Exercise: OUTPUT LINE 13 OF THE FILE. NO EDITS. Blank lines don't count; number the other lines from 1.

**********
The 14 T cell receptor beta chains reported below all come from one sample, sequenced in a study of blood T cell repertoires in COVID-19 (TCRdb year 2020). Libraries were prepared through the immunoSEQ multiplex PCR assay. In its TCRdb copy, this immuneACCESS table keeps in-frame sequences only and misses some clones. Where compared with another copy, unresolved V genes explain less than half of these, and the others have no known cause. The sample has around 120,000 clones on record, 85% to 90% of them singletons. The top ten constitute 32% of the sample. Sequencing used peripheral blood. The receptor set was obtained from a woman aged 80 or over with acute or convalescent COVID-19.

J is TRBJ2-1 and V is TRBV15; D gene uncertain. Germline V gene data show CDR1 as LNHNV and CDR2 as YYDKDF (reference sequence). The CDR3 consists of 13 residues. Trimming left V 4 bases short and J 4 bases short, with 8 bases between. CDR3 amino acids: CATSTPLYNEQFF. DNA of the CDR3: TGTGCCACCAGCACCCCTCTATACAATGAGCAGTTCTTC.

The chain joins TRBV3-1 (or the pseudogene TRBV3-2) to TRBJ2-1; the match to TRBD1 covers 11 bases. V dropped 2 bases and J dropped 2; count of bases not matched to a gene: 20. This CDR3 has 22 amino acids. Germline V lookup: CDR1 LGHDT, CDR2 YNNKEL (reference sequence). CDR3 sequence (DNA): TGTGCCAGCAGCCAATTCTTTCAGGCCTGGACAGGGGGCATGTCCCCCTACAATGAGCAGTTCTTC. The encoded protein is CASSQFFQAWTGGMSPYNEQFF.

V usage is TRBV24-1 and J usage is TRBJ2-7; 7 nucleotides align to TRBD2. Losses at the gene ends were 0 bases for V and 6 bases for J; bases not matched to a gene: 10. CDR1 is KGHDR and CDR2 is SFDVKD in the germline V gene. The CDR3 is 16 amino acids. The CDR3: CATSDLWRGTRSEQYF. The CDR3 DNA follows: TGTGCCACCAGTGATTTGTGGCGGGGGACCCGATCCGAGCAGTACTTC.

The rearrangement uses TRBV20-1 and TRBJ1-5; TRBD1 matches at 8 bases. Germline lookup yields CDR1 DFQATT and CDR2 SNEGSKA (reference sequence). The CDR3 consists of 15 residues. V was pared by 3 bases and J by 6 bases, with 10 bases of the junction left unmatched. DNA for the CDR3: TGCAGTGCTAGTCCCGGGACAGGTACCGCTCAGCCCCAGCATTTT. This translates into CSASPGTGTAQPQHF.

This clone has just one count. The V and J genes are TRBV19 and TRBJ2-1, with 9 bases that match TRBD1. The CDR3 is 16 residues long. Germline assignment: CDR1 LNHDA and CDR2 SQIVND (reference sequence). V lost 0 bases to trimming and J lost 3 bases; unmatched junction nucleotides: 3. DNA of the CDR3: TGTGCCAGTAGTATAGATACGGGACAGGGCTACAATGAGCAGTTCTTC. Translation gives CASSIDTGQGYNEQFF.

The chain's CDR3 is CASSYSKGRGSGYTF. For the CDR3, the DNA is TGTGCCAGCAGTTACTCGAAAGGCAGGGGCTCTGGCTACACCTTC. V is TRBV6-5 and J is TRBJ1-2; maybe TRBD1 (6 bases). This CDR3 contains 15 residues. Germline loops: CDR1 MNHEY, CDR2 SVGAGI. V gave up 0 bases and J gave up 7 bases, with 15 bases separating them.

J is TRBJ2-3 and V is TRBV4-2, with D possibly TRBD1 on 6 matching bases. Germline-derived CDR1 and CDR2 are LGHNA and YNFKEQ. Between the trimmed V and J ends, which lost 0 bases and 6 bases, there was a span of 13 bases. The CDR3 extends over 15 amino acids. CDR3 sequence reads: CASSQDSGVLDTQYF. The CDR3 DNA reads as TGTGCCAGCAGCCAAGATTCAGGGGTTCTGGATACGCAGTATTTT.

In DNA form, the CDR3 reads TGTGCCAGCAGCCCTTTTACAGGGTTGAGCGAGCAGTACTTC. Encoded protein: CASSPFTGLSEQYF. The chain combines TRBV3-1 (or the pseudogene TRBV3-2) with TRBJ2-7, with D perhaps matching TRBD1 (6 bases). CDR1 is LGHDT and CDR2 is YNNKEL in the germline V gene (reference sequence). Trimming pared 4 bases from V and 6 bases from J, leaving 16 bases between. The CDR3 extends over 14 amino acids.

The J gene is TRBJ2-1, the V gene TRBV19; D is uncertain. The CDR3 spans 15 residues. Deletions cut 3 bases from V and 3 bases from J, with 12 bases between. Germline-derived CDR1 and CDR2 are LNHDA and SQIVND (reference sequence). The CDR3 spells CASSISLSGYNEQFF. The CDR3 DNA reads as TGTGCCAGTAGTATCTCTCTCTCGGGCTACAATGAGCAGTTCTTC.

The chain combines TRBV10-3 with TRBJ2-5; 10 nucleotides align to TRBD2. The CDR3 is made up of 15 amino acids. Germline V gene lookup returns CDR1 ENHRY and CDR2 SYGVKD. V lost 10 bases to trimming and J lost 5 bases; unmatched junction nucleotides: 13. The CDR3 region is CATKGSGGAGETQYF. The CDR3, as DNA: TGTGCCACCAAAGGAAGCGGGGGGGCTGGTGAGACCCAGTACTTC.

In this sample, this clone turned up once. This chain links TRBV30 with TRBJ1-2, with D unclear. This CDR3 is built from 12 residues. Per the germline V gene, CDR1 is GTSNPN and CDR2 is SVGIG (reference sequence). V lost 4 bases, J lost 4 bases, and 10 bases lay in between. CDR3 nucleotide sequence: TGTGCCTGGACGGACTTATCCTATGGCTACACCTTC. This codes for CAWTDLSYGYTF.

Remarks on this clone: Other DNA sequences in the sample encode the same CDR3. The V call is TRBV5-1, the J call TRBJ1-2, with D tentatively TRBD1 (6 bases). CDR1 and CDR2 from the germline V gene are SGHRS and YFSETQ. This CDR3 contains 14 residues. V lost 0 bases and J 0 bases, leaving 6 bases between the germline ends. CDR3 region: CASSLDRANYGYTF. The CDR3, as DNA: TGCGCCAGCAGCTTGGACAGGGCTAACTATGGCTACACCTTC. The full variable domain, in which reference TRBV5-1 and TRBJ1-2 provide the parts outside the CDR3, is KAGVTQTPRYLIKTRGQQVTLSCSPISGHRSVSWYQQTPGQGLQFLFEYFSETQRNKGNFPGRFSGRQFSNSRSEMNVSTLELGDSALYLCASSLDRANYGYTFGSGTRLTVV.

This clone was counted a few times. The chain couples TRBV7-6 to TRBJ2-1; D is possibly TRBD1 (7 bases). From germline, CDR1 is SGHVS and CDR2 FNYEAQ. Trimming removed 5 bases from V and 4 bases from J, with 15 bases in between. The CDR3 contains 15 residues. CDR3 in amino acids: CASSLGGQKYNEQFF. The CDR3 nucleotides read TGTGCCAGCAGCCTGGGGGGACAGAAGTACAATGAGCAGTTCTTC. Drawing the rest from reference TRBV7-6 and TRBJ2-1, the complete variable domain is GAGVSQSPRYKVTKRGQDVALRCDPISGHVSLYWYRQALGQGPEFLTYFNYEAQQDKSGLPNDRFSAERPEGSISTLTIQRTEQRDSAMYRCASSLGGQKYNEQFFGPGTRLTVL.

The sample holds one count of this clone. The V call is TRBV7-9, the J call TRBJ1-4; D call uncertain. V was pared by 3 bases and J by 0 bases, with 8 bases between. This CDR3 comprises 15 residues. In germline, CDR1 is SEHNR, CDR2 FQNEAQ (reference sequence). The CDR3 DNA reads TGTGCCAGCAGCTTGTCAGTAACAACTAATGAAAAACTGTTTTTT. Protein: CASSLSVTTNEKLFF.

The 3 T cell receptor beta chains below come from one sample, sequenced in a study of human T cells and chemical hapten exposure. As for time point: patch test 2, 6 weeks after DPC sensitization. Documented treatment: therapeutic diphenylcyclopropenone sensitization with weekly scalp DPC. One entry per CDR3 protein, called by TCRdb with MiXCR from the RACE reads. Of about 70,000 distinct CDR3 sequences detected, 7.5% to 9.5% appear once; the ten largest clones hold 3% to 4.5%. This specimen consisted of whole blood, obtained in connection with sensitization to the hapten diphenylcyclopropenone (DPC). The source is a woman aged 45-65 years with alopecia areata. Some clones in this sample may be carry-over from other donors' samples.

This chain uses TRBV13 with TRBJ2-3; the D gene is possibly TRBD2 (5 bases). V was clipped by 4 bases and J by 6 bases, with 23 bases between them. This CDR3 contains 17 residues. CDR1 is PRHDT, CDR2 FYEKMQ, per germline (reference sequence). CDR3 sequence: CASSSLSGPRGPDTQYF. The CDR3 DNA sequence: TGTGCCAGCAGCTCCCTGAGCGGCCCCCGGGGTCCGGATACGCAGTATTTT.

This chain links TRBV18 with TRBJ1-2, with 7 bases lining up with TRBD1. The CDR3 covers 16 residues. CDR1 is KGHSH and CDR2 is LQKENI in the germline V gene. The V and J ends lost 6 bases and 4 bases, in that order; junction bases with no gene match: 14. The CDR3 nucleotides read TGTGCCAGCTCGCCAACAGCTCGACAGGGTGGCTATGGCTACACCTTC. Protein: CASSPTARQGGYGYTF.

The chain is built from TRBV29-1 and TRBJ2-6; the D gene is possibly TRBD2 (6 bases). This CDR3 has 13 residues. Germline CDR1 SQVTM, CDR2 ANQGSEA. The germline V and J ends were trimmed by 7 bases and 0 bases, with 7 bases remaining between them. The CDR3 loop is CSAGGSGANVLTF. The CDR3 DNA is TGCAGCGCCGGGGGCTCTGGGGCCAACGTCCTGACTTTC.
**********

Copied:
Remarks on this clone: Other DNA sequences in the sample encode the same CDR3. The V call is TRBV5-1, the J call TRBJ1-2, with D tentatively TRBD1 (6 bases). CDR1 and CDR2 from the germline V gene are SGHRS and YFSETQ. This CDR3 contains 14 residues. V lost 0 bases and J 0 bases, leaving 6 bases between the germline ends. CDR3 region: CASSLDRANYGYTF. The CDR3, as DNA: TGCGCCAGCAGCTTGGACAGGGCTAACTATGGCTACACCTTC. The full variable domain, in which reference TRBV5-1 and TRBJ1-2 provide the parts outside the CDR3, is KAGVTQTPRYLIKTRGQQVTLSCSPISGHRSVSWYQQTPGQGLQFLFEYFSETQRNKGNFPGRFSGRQFSNSRSEMNVSTLELGDSALYLCASSLDRANYGYTFGSGTRLTVV.